Stumbling Blocks

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September 30, 2018. Jon Heerboth preaches on Philippians 1:18. We may have many points of view about our best way forward here at Christ Lutheran. Our agreement though should be just like Paul said. “What does it matter? Just this, that Christ is proclaimed in every way, whether out of false motives or true, and in that I rejoice.”


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If I were in a classroom instead of in a church today, I would say that we’re going to have a brief review here before we start the lesson for today. Last week we heard Jesus explain that he would be put to death, and three days later he would rise again. But the disciples didn’t know what he was talking about. They didn’t understand him and they were afraid to ask, so instead they were arguing about who of them was the greatest. Jesus sat them down and explained that whoever wanted to be first must be last of all and servant of all, and then he picked up a small child and held the child in his arms and said that whoever welcomed the child welcomed Jesus, and the one who sent Jesus.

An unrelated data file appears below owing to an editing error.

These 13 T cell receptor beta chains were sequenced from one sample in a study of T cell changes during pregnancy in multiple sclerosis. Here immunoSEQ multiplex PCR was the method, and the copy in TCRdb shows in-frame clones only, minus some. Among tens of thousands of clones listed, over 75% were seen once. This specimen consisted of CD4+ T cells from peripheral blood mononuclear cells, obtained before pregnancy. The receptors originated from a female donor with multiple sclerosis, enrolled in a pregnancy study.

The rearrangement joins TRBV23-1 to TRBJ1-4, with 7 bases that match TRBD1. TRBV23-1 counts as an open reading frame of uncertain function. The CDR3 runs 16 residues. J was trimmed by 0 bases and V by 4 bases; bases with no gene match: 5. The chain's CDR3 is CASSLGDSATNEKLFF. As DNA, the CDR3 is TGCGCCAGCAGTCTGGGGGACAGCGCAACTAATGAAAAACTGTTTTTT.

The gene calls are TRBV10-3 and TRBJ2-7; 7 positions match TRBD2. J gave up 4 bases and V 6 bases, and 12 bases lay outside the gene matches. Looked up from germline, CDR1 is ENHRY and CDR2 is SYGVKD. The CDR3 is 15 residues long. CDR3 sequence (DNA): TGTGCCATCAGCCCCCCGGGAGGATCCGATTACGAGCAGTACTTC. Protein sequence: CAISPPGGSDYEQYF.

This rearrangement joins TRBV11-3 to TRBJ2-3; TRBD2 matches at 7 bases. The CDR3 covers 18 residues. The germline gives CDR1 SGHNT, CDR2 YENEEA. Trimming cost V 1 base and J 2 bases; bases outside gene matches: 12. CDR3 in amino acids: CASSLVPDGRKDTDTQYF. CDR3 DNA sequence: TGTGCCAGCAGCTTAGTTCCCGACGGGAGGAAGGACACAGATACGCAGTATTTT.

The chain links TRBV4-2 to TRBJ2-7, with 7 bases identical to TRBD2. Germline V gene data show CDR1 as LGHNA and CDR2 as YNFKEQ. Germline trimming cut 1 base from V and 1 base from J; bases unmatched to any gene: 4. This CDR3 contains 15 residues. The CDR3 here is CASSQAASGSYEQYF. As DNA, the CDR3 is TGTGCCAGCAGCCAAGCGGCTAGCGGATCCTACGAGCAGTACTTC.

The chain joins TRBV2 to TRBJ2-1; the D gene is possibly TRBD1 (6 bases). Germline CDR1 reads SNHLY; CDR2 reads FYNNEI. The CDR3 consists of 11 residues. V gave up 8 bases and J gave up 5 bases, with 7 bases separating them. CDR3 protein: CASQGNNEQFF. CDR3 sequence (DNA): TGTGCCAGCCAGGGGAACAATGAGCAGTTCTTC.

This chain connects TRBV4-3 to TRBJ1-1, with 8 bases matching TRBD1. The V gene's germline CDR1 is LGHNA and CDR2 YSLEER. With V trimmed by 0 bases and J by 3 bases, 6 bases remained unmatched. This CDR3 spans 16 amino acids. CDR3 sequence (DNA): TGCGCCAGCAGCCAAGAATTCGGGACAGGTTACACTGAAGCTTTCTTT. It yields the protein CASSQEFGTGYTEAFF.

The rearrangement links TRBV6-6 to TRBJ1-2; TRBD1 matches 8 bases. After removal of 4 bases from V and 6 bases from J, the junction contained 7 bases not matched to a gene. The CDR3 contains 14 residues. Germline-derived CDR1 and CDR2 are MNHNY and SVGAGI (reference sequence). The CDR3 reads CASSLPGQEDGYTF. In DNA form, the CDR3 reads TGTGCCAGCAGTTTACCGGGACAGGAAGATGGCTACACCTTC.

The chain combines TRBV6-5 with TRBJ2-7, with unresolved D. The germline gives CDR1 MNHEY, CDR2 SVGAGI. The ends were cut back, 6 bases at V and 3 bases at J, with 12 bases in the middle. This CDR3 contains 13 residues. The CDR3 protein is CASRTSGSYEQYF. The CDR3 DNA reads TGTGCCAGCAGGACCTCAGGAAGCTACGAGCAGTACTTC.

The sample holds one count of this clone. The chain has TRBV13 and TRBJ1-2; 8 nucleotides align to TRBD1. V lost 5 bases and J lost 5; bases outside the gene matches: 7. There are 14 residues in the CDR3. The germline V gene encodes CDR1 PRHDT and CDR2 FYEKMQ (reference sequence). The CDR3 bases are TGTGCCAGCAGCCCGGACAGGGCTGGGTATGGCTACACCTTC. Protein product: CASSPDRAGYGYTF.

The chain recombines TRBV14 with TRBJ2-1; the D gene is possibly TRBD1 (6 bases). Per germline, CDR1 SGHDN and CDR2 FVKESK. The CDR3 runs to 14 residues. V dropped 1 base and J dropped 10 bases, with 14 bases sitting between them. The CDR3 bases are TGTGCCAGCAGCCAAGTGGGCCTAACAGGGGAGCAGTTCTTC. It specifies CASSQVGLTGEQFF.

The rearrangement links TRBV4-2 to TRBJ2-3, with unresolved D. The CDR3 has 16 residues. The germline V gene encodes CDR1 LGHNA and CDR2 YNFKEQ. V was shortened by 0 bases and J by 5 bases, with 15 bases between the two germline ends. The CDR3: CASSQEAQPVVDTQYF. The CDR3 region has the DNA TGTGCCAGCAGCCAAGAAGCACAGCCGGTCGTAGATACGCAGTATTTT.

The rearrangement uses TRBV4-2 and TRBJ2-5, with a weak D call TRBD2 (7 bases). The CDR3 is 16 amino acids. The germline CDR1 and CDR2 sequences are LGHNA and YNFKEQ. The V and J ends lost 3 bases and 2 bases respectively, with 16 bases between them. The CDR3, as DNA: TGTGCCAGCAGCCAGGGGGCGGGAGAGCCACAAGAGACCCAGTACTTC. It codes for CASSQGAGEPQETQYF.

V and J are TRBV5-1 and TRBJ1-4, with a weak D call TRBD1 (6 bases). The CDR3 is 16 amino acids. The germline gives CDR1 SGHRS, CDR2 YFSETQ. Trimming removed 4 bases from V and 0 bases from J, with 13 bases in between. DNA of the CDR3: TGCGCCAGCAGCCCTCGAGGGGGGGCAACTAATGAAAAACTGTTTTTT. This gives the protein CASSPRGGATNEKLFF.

Now, in today’s gospel Jesus is still holding the child. He still has the child in his arms while he’s talking with his disciples. But John interrupted Jesus to report that some other healer had been casting out demons in the name of Jesus. The disciples went and told him to stop it because he was not one of them. “You can’t use Jesus’ name unless you’re one of us,” they said. Now you can imagine the disciples gathering around Jesus closely to hear what he had to say about this. Jesus began to speak, but he could see that they weren’t getting it. He had to make his point three times. “Do not stop him, for no one who does a deed of power in my name will be able to soon afterwards speak evil of me. Whoever is not against us is for us. For truly I tell you, whoever gives you a cup of water to drink because you bear the name of Christ will by no means lose the reward.” Jesus had to work hard to make that point to the disciples, but it’s a point that we need to hear as well.